As of today, I am my own best friend. Goodbye to enemies.

 

A lot can happen in a year! 

One whole year ago today, I started my WordPress blog. 

12 months ago, I decided it was time to grow, and be honest.

52 weeks ago I found somewhere to share my innermost thoughts, and somewhere to escape to. In the process, I have been lucky enough to be in contact with some of the most supportive people I could have ever wished to know. 
365 days ago, The Suitcase Kid came to life. 

  
So what has The Suitcase Kid done for me? Well, what hasn’t this blog space done for me? I’ve realised that in getting my inner most thoughts and confusions off my chest, I can leave them behind, and let them go. In letting my baggage go, I can lessen the weight on my shoulders and give in to just enjoying my life.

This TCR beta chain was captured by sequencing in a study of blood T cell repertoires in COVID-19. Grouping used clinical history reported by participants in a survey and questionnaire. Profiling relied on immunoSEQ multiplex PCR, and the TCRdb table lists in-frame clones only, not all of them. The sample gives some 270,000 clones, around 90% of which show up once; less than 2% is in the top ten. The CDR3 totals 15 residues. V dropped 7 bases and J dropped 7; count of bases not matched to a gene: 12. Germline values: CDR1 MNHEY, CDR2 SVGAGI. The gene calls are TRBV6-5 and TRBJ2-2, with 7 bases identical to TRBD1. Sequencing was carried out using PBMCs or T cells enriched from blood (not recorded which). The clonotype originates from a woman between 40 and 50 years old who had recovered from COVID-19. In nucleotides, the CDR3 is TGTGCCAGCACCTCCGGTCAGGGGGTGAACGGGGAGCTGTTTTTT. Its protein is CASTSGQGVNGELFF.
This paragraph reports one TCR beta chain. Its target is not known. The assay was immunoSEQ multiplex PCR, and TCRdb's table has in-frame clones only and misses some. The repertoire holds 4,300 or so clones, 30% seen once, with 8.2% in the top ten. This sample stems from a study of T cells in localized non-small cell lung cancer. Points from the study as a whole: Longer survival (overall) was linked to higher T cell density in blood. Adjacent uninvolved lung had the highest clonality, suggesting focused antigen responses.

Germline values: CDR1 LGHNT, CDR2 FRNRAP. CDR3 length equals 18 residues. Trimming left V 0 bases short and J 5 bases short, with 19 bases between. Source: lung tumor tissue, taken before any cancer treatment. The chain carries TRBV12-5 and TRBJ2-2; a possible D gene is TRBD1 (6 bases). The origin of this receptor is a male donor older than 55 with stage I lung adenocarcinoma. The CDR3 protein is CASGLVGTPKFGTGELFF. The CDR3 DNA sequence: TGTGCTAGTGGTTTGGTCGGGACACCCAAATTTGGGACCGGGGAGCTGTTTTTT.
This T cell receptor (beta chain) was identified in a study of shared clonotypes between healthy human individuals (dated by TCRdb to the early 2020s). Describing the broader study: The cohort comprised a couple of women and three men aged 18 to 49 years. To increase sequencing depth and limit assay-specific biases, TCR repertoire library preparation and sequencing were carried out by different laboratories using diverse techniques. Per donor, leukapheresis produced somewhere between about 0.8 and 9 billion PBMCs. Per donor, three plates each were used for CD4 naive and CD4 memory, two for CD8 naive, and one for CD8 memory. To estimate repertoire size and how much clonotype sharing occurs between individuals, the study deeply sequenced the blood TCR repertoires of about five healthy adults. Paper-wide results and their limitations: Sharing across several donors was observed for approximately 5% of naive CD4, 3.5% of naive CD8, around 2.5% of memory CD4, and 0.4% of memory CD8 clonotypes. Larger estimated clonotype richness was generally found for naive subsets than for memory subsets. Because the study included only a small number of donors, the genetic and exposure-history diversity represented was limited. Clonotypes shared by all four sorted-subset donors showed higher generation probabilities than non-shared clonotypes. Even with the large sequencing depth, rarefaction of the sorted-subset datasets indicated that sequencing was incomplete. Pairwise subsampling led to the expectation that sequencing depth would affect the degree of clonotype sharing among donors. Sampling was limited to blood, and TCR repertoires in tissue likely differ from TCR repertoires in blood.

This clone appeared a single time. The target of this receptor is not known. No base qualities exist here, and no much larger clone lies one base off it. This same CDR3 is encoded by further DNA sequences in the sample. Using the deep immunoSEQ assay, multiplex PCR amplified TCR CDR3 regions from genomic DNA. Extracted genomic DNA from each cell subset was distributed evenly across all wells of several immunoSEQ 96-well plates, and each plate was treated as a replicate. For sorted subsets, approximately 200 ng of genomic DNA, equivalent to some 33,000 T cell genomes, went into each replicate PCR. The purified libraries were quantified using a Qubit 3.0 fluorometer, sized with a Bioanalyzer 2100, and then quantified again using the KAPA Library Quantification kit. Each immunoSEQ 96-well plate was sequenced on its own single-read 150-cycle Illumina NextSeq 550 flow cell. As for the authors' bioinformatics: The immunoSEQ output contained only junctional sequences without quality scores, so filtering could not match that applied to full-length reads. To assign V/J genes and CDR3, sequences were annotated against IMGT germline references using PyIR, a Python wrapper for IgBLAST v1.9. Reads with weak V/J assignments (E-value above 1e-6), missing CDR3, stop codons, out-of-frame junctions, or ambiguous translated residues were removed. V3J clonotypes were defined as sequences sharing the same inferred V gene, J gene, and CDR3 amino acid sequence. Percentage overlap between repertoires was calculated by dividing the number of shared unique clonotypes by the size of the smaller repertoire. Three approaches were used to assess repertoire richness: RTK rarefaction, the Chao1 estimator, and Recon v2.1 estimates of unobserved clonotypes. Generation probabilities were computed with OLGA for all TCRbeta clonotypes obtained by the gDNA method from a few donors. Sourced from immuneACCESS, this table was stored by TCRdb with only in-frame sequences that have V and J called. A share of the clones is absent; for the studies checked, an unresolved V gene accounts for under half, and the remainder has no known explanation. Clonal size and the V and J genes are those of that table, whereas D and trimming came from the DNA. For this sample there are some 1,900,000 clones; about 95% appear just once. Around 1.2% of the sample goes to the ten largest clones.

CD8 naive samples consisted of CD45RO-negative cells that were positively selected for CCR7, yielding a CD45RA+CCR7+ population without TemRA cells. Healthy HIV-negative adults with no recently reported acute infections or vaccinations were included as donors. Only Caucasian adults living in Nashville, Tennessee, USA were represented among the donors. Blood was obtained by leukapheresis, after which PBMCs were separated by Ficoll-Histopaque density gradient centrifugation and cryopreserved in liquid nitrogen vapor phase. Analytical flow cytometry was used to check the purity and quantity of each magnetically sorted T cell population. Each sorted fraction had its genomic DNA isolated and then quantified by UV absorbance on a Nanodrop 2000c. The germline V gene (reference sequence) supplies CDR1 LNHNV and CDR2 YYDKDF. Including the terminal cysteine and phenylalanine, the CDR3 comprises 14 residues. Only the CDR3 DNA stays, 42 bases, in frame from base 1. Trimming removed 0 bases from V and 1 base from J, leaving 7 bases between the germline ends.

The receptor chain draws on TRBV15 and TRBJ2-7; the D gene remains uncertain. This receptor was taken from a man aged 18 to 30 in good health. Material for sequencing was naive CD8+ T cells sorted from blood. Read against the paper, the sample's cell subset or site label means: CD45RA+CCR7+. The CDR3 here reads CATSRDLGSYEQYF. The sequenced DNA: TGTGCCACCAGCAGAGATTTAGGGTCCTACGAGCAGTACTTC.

In the past year, in the main without counselling or therapy, I have become a stronger, better person, in ways that I never thought possible. I have become braver, more honest, more independent, less anxious, less sad, more real, more grounded and more human. I can feel now, I can feel what it is to be happy, to be excited and to enjoy. 

In the last year, I have realised that I can do it. I can live a life of happiness, and I no longer need to choose pain and sadness. 

On the anniversary of The Suitcase Kid, I would like to thank you for reading and keeping up with me, for checking in, and for making sure I am ok. I thank you for writing your posts, as reading them have helped me through harder days. 

Here is to our first year Suitcase Kid, and here is to many, many more